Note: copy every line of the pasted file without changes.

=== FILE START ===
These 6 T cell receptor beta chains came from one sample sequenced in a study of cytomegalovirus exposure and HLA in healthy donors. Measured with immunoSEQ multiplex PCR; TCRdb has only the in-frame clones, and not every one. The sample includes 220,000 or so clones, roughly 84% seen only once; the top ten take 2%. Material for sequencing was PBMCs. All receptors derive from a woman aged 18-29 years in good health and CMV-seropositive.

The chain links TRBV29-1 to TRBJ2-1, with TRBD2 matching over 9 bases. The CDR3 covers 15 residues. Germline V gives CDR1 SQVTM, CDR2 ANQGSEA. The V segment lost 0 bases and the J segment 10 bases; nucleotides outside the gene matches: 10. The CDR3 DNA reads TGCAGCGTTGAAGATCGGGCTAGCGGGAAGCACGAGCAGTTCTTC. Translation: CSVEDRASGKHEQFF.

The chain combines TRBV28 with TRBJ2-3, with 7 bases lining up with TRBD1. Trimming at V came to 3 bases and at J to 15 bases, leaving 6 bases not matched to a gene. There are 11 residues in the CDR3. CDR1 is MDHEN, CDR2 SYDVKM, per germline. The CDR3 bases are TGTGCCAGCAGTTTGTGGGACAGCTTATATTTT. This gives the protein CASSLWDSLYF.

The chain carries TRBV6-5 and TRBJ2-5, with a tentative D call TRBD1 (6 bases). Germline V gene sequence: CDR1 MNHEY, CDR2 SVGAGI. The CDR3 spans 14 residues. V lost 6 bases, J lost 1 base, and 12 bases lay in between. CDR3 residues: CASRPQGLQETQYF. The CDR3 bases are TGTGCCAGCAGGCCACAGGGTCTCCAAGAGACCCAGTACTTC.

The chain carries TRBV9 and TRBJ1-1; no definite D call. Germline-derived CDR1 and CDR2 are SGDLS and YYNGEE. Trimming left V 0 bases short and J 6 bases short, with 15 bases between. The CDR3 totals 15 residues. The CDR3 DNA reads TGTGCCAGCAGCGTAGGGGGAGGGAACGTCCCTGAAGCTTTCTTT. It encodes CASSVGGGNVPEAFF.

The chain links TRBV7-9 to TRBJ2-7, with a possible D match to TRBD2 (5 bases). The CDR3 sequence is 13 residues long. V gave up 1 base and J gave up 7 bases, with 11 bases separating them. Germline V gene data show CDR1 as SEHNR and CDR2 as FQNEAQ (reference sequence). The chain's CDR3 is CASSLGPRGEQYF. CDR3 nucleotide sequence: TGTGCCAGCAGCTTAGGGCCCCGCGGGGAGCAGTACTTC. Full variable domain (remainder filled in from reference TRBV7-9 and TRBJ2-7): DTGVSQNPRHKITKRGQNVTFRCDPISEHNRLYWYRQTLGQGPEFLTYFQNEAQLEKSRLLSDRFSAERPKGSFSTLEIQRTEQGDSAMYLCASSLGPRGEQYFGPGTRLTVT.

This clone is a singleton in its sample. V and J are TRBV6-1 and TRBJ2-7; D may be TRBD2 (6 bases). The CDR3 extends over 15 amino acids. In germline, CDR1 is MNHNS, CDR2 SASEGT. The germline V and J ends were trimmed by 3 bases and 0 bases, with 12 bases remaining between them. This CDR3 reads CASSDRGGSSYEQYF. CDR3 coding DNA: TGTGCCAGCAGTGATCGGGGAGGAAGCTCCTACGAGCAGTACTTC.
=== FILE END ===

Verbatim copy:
These 6 T cell receptor beta chains came from one sample sequenced in a study of cytomegalovirus exposure and HLA in healthy donors. Measured with immunoSEQ multiplex PCR; TCRdb has only the in-frame clones, and not every one. The sample includes 220,000 or so clones, roughly 84% seen only once; the top ten take 2%. Material for sequencing was PBMCs. All receptors derive from a woman aged 18-29 years in good health and CMV-seropositive.

The chain links TRBV29-1 to TRBJ2-1, with TRBD2 matching over 9 bases. The CDR3 covers 15 residues. Germline V gives CDR1 SQVTM, CDR2 ANQGSEA. The V segment lost 0 bases and the J segment 10 bases; nucleotides outside the gene matches: 10. The CDR3 DNA reads TGCAGCGTTGAAGATCGGGCTAGCGGGAAGCACGAGCAGTTCTTC. Translation: CSVEDRASGKHEQFF.

The chain combines TRBV28 with TRBJ2-3, with 7 bases lining up with TRBD1. Trimming at V came to 3 bases and at J to 15 bases, leaving 6 bases not matched to a gene. There are 11 residues in the CDR3. CDR1 is MDHEN, CDR2 SYDVKM, per germline. The CDR3 bases are TGTGCCAGCAGTTTGTGGGACAGCTTATATTTT. This gives the protein CASSLWDSLYF.

The chain carries TRBV6-5 and TRBJ2-5, with a tentative D call TRBD1 (6 bases). Germline V gene sequence: CDR1 MNHEY, CDR2 SVGAGI. The CDR3 spans 14 residues. V lost 6 bases, J lost 1 base, and 12 bases lay in between. CDR3 residues: CASRPQGLQETQYF. The CDR3 bases are TGTGCCAGCAGGCCACAGGGTCTCCAAGAGACCCAGTACTTC.

The chain carries TRBV9 and TRBJ1-1; no definite D call. Germline-derived CDR1 and CDR2 are SGDLS and YYNGEE. Trimming left V 0 bases short and J 6 bases short, with 15 bases between. The CDR3 totals 15 residues. The CDR3 DNA reads TGTGCCAGCAGCGTAGGGGGAGGGAACGTCCCTGAAGCTTTCTTT. It encodes CASSVGGGNVPEAFF.

The chain links TRBV7-9 to TRBJ2-7, with a possible D match to TRBD2 (5 bases). The CDR3 sequence is 13 residues long. V gave up 1 base and J gave up 7 bases, with 11 bases separating them. Germline V gene data show CDR1 as SEHNR and CDR2 as FQNEAQ (reference sequence). The chain's CDR3 is CASSLGPRGEQYF. CDR3 nucleotide sequence: TGTGCCAGCAGCTTAGGGCCCCGCGGGGAGCAGTACTTC. Full variable domain (remainder filled in from reference TRBV7-9 and TRBJ2-7): DTGVSQNPRHKITKRGQNVTFRCDPISEHNRLYWYRQTLGQGPEFLTYFQNEAQLEKSRLLSDRFSAERPKGSFSTLEIQRTEQGDSAMYLCASSLGPRGEQYFGPGTRLTVT.

This clone is a singleton in its sample. V and J are TRBV6-1 and TRBJ2-7; D may be TRBD2 (6 bases). The CDR3 extends over 15 amino acids. In germline, CDR1 is MNHNS, CDR2 SASEGT. The germline V and J ends were trimmed by 3 bases and 0 bases, with 12 bases remaining between them. This CDR3 reads CASSDRGGSSYEQYF. CDR3 coding DNA: TGTGCCAGCAGTGATCGGGGAGGAAGCTCCTACGAGCAGTACTTC.